During a lunch with Alessia Antinori a couple of months ago, the conversation turned, perhaps inevitably, to the revival of Italian wines, particularly Chiantis. Less than three decades ago, Chiantis were synonymous with cheap straw-wrapped ‘fiasco’ bottles, not much more than “pizza wines”. So, what lay behind the transformation? How did the image of something dismissed as trattoria plonk alter so dramatically?
The reasons listed by Alessia, daughter of Italy’s wine moghul Piero Antinori, ran on familiar lines. Among them changes in vineyard practices, improvement in post-harvest technologies, and amendments to the stifling government regulations that codified wine-making. From the late ’60s onwards, these regulations required all wine bearing the Chianti tag to blend in at least ten per cent of white grapes (Trebbiano and Malvasia) with Tuscany’s native grape, Sangiovese.
Chianti was born again at a time when the region’s winegrowers preferred to drop the name from its bottles. Ironically, revival was umbilically linked to this rejection. It began in the 70s, with a small breed of wine-makers experimenting with blends, mixing non-traditional grapes such as Cabernet Sauvignon and Merlot with Sangiovese; others blended in local reds; yet others bottled 100 per cent Sangiovese.
The result of such experiments was the birth of Super-Tuscans, some of the most delightful wines in the world today. One of these early innovators was Alessia’s father Piero, whose Tignanello label is a household name. Piero began by blending in only local reds, but in a while Tignanello was using Cabernet Sauvignon in the mix. Alessia serves up a bottle during lunch, supple and fresh, and with a nice brisk finish.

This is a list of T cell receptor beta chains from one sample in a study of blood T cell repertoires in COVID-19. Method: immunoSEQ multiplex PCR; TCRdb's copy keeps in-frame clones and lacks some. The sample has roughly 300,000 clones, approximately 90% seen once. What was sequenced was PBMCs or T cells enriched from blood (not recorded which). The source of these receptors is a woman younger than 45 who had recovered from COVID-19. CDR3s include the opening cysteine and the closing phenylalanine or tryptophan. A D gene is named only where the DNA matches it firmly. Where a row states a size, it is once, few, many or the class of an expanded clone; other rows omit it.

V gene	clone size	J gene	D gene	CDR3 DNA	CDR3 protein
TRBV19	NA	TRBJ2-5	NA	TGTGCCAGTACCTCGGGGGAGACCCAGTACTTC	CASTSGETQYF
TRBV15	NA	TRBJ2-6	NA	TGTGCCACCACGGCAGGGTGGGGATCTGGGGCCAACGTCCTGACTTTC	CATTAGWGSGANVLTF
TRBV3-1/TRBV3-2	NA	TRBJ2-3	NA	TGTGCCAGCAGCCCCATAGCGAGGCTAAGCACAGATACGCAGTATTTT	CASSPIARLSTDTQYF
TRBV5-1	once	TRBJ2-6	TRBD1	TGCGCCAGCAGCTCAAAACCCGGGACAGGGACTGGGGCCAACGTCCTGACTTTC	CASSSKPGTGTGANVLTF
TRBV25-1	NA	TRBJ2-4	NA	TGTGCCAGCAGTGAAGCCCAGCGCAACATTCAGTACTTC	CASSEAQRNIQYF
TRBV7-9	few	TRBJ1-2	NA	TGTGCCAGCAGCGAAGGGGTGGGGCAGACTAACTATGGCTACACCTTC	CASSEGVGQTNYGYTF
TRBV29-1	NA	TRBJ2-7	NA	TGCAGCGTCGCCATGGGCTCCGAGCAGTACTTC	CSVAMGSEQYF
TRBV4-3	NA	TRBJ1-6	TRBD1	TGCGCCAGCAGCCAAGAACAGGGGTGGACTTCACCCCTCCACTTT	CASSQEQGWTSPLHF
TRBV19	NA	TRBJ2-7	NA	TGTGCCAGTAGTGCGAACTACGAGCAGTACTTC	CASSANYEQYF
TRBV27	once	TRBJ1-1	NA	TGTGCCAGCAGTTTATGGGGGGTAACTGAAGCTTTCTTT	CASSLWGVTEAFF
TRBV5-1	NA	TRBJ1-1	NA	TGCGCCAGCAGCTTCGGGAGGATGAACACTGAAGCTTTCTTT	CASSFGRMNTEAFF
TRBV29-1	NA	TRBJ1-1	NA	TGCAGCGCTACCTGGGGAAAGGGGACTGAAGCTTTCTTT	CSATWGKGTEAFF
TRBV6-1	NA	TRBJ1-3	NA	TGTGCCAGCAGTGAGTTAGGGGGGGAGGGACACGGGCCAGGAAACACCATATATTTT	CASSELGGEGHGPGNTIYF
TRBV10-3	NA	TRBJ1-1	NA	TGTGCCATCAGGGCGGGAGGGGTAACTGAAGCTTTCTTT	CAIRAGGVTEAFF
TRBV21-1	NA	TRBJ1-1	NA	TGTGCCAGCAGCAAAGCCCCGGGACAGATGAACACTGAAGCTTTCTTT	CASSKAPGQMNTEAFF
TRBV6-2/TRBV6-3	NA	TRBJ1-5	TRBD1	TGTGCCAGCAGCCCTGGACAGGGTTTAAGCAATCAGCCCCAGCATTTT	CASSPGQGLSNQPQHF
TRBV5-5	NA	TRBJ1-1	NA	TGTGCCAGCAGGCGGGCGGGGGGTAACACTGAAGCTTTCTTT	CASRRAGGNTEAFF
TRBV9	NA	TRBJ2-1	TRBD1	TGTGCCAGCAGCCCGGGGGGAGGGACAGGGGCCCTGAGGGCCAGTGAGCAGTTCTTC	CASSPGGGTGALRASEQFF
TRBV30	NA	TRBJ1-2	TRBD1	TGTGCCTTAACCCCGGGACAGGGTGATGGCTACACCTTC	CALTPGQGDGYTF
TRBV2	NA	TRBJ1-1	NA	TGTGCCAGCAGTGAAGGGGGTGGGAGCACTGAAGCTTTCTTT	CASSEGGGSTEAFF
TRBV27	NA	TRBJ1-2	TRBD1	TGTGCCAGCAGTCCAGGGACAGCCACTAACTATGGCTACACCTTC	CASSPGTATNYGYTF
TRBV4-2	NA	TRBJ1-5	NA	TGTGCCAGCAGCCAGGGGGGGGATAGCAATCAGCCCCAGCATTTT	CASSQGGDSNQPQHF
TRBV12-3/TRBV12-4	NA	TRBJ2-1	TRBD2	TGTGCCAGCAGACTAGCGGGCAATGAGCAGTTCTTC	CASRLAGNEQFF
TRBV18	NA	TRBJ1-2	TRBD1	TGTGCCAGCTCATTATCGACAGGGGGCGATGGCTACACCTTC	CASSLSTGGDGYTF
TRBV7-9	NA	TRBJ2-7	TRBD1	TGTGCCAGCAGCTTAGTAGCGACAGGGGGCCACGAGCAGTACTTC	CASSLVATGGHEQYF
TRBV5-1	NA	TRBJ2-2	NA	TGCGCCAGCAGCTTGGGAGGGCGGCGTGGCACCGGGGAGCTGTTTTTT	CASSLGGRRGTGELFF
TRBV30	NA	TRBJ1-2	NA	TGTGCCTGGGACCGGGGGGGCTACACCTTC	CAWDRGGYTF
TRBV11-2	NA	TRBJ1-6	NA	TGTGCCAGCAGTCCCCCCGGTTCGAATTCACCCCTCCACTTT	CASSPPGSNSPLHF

She also introduces us to one of her light and velvety Chianti Classicos. You still need to follow strict production codes to earn the Chianti label, but the ground rules are vastly different. The most important one is what is referred to, excessively wordily, as the ampelographical base, or the type of grapes permitted. It is now legal to make Chianti without adding local whites; moreover, you can mix in French grapes such as Cabernet and Merlot in any ratio as long as you retain the minimum percentage of Sangiovese.
Today, Italy remains the number one wine exporter to hugely competitive markets such as the U.S., fending of spirited challenges from countries such as Australia and France. Indians seem to be partial towards French and Australian wines — particularly, the shirazes and the cabernets. When was the last time someone offered you a Barolo, a Barbaresco, a Chianti or a Valpolicella?
This is surprising because the last two are crisper, lighter wines, the kind of reds that go well in the summer and with a wider variety of foods.
Perhaps, it will be only a matter of time before the Italian wine revival begins to have an impact on India as well.The writer is a regular wine enthusiast. He is learning along the way.( firstname.lastname@example.org)